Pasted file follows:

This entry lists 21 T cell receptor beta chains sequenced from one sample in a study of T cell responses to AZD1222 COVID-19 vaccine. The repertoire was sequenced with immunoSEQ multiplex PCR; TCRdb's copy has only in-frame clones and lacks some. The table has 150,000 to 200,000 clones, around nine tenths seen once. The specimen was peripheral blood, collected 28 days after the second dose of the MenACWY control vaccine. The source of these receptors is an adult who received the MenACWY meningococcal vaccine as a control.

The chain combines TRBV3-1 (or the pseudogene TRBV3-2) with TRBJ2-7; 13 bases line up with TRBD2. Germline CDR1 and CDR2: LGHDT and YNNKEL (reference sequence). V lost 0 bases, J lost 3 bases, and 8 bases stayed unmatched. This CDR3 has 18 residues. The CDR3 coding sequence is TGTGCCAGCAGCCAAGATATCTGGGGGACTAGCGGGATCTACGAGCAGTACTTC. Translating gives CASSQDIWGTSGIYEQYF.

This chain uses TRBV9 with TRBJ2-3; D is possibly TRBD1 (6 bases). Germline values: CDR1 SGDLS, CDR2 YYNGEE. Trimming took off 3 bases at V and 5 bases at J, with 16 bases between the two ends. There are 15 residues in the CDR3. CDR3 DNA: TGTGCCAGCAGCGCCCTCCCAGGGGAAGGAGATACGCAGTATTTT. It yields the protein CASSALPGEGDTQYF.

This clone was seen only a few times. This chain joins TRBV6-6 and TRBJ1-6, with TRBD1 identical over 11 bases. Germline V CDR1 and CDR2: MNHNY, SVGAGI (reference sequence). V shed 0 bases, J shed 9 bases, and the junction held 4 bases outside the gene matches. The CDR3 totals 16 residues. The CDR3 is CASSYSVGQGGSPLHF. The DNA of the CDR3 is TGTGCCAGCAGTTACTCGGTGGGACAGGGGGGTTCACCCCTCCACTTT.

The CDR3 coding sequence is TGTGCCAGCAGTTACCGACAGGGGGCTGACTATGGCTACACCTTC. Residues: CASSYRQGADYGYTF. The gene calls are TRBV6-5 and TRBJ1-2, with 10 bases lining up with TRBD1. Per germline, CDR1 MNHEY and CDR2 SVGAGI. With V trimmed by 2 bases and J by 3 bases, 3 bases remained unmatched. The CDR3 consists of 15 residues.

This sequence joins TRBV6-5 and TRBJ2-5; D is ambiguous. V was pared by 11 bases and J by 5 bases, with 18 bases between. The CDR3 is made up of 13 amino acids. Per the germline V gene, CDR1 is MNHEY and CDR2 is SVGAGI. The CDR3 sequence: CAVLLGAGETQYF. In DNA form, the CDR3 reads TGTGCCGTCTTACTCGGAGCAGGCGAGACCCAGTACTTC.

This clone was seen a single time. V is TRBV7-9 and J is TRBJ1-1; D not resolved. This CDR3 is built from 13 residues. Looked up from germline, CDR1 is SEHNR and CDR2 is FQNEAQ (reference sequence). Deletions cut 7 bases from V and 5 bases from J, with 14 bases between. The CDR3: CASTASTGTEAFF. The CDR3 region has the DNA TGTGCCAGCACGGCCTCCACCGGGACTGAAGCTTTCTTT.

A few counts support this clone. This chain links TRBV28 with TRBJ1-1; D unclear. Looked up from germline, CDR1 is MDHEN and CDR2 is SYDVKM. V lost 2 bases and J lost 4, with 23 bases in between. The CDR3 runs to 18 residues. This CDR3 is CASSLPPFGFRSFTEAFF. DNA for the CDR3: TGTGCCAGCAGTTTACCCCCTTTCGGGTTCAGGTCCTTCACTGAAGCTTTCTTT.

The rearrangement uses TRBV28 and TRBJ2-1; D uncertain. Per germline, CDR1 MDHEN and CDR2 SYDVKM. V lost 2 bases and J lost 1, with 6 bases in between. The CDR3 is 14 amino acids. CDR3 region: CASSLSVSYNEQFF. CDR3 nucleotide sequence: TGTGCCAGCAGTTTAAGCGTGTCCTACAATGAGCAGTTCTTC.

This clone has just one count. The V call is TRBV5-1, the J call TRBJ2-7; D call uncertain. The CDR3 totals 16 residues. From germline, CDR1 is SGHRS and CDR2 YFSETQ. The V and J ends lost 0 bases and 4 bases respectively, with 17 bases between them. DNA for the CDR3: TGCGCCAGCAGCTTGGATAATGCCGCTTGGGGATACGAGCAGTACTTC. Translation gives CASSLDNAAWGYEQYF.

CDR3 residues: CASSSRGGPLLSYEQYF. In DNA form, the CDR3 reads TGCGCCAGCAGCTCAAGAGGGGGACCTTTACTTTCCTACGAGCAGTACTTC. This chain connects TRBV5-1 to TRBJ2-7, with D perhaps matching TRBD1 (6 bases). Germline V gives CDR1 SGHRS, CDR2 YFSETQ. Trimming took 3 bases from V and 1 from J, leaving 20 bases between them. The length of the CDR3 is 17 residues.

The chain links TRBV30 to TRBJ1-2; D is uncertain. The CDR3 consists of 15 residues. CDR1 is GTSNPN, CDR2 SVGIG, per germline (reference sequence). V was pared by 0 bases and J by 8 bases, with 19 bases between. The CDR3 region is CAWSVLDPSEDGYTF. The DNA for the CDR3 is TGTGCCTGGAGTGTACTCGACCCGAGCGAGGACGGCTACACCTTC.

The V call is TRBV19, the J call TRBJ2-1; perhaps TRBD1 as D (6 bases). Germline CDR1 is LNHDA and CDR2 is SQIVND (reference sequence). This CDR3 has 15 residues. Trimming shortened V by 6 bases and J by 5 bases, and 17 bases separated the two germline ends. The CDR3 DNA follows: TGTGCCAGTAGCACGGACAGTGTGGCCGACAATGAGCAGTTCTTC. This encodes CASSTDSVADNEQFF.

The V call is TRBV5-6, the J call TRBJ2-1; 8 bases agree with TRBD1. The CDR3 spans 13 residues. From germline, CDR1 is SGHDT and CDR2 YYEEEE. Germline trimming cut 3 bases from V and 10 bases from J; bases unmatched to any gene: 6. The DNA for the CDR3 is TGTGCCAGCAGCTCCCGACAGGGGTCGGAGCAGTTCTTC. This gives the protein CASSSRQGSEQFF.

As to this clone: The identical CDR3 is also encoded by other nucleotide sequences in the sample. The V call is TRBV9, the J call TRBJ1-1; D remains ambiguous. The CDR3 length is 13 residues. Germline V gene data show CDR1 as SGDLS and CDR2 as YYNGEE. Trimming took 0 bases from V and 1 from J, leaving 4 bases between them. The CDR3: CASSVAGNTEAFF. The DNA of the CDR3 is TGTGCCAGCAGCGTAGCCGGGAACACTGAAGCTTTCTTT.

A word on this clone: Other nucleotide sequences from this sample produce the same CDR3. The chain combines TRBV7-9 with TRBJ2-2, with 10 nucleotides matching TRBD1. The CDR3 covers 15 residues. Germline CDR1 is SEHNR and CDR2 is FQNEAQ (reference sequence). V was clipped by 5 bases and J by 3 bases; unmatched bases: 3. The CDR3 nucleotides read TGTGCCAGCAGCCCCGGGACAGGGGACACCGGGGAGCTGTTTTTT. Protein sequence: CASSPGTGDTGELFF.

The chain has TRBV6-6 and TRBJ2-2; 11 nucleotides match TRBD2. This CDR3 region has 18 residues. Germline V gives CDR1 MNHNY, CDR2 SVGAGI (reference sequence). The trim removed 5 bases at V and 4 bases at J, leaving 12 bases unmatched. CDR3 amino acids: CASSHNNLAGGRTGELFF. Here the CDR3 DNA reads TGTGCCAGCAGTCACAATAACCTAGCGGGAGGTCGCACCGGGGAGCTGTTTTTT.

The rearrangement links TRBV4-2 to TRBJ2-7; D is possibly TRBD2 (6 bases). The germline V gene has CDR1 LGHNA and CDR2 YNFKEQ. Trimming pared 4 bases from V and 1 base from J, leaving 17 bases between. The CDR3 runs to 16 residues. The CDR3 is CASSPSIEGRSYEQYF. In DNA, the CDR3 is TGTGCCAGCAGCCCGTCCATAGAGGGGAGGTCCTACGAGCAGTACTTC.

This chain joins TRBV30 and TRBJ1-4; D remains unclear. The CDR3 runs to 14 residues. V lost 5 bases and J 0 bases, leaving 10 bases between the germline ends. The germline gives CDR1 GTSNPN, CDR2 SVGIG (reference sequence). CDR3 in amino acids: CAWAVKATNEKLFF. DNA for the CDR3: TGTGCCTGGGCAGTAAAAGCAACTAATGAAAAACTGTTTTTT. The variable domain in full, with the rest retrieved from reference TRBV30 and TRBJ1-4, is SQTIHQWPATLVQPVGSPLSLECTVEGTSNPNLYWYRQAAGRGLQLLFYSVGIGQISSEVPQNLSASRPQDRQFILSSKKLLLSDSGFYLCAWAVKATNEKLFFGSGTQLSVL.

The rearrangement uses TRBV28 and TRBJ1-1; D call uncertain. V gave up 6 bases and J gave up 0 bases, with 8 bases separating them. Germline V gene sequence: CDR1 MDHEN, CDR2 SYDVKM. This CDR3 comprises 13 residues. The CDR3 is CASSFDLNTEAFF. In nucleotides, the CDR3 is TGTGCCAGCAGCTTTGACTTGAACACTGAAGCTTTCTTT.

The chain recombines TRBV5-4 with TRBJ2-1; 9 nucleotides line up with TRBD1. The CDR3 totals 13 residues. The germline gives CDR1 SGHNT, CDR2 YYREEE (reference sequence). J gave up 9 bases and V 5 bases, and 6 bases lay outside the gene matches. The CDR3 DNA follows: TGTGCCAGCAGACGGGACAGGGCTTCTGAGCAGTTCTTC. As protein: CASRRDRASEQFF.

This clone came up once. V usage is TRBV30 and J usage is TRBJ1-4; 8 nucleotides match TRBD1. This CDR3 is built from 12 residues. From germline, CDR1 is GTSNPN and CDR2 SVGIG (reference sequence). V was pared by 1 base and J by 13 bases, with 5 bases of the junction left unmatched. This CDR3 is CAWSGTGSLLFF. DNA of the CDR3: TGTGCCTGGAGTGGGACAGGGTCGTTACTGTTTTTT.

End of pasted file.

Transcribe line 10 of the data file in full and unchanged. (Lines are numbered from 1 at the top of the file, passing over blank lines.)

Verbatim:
This clone has just one count. The V call is TRBV5-1, the J call TRBJ2-7; D call uncertain. The CDR3 totals 16 residues. From germline, CDR1 is SGHRS and CDR2 YFSETQ. The V and J ends lost 0 bases and 4 bases respectively, with 17 bases between them. DNA for the CDR3: TGCGCCAGCAGCTTGGATAATGCCGCTTGGGGATACGAGCAGTACTTC. Translation gives CASSLDNAAWGYEQYF.